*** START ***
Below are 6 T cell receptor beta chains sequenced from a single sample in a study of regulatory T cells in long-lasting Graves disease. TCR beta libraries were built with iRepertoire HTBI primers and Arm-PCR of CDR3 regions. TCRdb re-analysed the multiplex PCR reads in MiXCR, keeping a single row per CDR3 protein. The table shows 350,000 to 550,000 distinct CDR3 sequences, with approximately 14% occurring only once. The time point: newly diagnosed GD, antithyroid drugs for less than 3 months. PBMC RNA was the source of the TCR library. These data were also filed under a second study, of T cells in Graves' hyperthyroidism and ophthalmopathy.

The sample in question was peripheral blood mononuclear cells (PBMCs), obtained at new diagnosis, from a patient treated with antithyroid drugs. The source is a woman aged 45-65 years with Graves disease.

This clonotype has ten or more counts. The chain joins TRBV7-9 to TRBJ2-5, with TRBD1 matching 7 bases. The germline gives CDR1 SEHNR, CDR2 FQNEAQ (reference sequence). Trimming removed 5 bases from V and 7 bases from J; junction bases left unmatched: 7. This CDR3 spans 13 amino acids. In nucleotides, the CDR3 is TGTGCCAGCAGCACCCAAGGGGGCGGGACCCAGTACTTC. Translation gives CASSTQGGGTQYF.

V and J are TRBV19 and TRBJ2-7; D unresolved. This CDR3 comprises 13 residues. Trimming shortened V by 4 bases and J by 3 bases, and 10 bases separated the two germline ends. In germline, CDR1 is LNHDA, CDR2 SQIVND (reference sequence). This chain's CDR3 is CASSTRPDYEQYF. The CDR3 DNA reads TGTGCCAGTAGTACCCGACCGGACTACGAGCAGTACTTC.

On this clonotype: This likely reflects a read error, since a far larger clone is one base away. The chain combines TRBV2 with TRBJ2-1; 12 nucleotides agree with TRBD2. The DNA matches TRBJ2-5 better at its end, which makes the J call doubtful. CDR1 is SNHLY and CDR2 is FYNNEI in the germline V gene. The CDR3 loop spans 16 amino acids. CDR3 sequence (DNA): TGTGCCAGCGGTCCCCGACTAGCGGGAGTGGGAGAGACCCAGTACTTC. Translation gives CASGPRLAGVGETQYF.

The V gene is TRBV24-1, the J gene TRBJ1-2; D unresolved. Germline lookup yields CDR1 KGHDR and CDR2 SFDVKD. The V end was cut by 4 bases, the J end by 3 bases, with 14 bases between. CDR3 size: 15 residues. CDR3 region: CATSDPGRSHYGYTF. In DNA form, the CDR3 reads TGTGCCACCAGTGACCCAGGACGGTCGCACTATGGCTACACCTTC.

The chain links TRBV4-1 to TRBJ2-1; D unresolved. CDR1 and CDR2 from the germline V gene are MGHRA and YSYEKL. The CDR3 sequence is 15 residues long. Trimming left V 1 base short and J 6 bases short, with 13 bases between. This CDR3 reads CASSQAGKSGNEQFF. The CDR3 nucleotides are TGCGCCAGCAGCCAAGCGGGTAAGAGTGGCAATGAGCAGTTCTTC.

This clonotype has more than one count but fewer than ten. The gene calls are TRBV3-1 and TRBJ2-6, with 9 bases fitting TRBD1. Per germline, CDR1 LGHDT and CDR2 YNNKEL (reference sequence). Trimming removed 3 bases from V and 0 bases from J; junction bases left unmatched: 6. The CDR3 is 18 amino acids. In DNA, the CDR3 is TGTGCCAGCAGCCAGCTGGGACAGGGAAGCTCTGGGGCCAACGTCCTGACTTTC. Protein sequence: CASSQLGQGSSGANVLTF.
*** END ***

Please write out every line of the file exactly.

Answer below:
Below are 6 T cell receptor beta chains sequenced from a single sample in a study of regulatory T cells in long-lasting Graves disease. TCR beta libraries were built with iRepertoire HTBI primers and Arm-PCR of CDR3 regions. TCRdb re-analysed the multiplex PCR reads in MiXCR, keeping a single row per CDR3 protein. The table shows 350,000 to 550,000 distinct CDR3 sequences, with approximately 14% occurring only once. The time point: newly diagnosed GD, antithyroid drugs for less than 3 months. PBMC RNA was the source of the TCR library. These data were also filed under a second study, of T cells in Graves' hyperthyroidism and ophthalmopathy.

The sample in question was peripheral blood mononuclear cells (PBMCs), obtained at new diagnosis, from a patient treated with antithyroid drugs. The source is a woman aged 45-65 years with Graves disease.

This clonotype has ten or more counts. The chain joins TRBV7-9 to TRBJ2-5, with TRBD1 matching 7 bases. The germline gives CDR1 SEHNR, CDR2 FQNEAQ (reference sequence). Trimming removed 5 bases from V and 7 bases from J; junction bases left unmatched: 7. This CDR3 spans 13 amino acids. In nucleotides, the CDR3 is TGTGCCAGCAGCACCCAAGGGGGCGGGACCCAGTACTTC. Translation gives CASSTQGGGTQYF.

V and J are TRBV19 and TRBJ2-7; D unresolved. This CDR3 comprises 13 residues. Trimming shortened V by 4 bases and J by 3 bases, and 10 bases separated the two germline ends. In germline, CDR1 is LNHDA, CDR2 SQIVND (reference sequence). This chain's CDR3 is CASSTRPDYEQYF. The CDR3 DNA reads TGTGCCAGTAGTACCCGACCGGACTACGAGCAGTACTTC.

On this clonotype: This likely reflects a read error, since a far larger clone is one base away. The chain combines TRBV2 with TRBJ2-1; 12 nucleotides agree with TRBD2. The DNA matches TRBJ2-5 better at its end, which makes the J call doubtful. CDR1 is SNHLY and CDR2 is FYNNEI in the germline V gene. The CDR3 loop spans 16 amino acids. CDR3 sequence (DNA): TGTGCCAGCGGTCCCCGACTAGCGGGAGTGGGAGAGACCCAGTACTTC. Translation gives CASGPRLAGVGETQYF.

The V gene is TRBV24-1, the J gene TRBJ1-2; D unresolved. Germline lookup yields CDR1 KGHDR and CDR2 SFDVKD. The V end was cut by 4 bases, the J end by 3 bases, with 14 bases between. CDR3 size: 15 residues. CDR3 region: CATSDPGRSHYGYTF. In DNA form, the CDR3 reads TGTGCCACCAGTGACCCAGGACGGTCGCACTATGGCTACACCTTC.

The chain links TRBV4-1 to TRBJ2-1; D unresolved. CDR1 and CDR2 from the germline V gene are MGHRA and YSYEKL. The CDR3 sequence is 15 residues long. Trimming left V 1 base short and J 6 bases short, with 13 bases between. This CDR3 reads CASSQAGKSGNEQFF. The CDR3 nucleotides are TGCGCCAGCAGCCAAGCGGGTAAGAGTGGCAATGAGCAGTTCTTC.

This clonotype has more than one count but fewer than ten. The gene calls are TRBV3-1 and TRBJ2-6, with 9 bases fitting TRBD1. Per germline, CDR1 LGHDT and CDR2 YNNKEL (reference sequence). Trimming removed 3 bases from V and 0 bases from J; junction bases left unmatched: 6. The CDR3 is 18 amino acids. In DNA, the CDR3 is TGTGCCAGCAGCCAGCTGGGACAGGGAAGCTCTGGGGCCAACGTCCTGACTTTC. Protein sequence: CASSQLGQGSSGANVLTF.